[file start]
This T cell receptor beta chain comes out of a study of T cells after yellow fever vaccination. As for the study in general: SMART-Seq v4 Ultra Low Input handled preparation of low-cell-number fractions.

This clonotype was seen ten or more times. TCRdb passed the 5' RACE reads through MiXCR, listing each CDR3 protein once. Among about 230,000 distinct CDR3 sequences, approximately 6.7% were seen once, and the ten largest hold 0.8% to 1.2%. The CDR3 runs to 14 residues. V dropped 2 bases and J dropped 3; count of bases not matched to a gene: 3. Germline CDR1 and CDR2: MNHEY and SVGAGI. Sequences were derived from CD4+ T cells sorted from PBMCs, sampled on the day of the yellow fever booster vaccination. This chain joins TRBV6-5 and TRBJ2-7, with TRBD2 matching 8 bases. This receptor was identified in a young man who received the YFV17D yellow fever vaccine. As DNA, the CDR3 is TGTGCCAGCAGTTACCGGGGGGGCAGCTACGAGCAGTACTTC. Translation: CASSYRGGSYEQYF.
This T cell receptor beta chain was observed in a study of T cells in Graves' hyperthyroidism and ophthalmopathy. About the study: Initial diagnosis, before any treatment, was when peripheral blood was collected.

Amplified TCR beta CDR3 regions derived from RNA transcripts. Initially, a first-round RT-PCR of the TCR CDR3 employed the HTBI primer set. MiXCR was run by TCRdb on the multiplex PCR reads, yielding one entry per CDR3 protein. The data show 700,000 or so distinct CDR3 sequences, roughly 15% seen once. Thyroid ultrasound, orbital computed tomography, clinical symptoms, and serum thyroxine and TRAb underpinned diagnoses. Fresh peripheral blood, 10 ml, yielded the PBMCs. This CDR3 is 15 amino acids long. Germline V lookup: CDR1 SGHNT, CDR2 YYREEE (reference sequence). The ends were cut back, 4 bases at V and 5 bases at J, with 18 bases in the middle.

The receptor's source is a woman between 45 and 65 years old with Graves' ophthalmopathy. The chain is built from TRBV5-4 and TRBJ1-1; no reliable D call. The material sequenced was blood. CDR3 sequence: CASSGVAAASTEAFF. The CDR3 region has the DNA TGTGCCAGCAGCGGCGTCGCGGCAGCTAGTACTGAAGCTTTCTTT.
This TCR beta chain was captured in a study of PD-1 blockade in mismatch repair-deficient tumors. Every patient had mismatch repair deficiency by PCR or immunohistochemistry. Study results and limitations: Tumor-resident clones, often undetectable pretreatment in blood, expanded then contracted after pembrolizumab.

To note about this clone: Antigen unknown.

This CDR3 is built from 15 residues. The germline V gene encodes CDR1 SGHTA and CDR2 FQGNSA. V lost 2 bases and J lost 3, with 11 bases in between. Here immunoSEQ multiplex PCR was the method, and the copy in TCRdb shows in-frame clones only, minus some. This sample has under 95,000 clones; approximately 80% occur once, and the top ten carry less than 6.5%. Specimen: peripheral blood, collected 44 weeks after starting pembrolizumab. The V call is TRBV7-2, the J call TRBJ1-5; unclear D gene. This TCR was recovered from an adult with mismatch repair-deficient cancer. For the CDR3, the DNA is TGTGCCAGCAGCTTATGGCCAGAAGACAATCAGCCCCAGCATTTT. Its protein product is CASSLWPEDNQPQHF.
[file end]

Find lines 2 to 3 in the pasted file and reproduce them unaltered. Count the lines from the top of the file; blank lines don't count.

This clonotype was seen ten or more times. TCRdb passed the 5' RACE reads through MiXCR, listing each CDR3 protein once. Among about 230,000 distinct CDR3 sequences, approximately 6.7% were seen once, and the ten largest hold 0.8% to 1.2%. The CDR3 runs to 14 residues. V dropped 2 bases and J dropped 3; count of bases not matched to a gene: 3. Germline CDR1 and CDR2: MNHEY and SVGAGI. Sequences were derived from CD4+ T cells sorted from PBMCs, sampled on the day of the yellow fever booster vaccination. This chain joins TRBV6-5 and TRBJ2-7, with TRBD2 matching 8 bases. This receptor was identified in a young man who received the YFV17D yellow fever vaccine. As DNA, the CDR3 is TGTGCCAGCAGTTACCGGGGGGGCAGCTACGAGCAGTACTTC. Translation: CASSYRGGSYEQYF.
This T cell receptor beta chain was observed in a study of T cells in Graves' hyperthyroidism and ophthalmopathy. About the study: Initial diagnosis, before any treatment, was when peripheral blood was collected.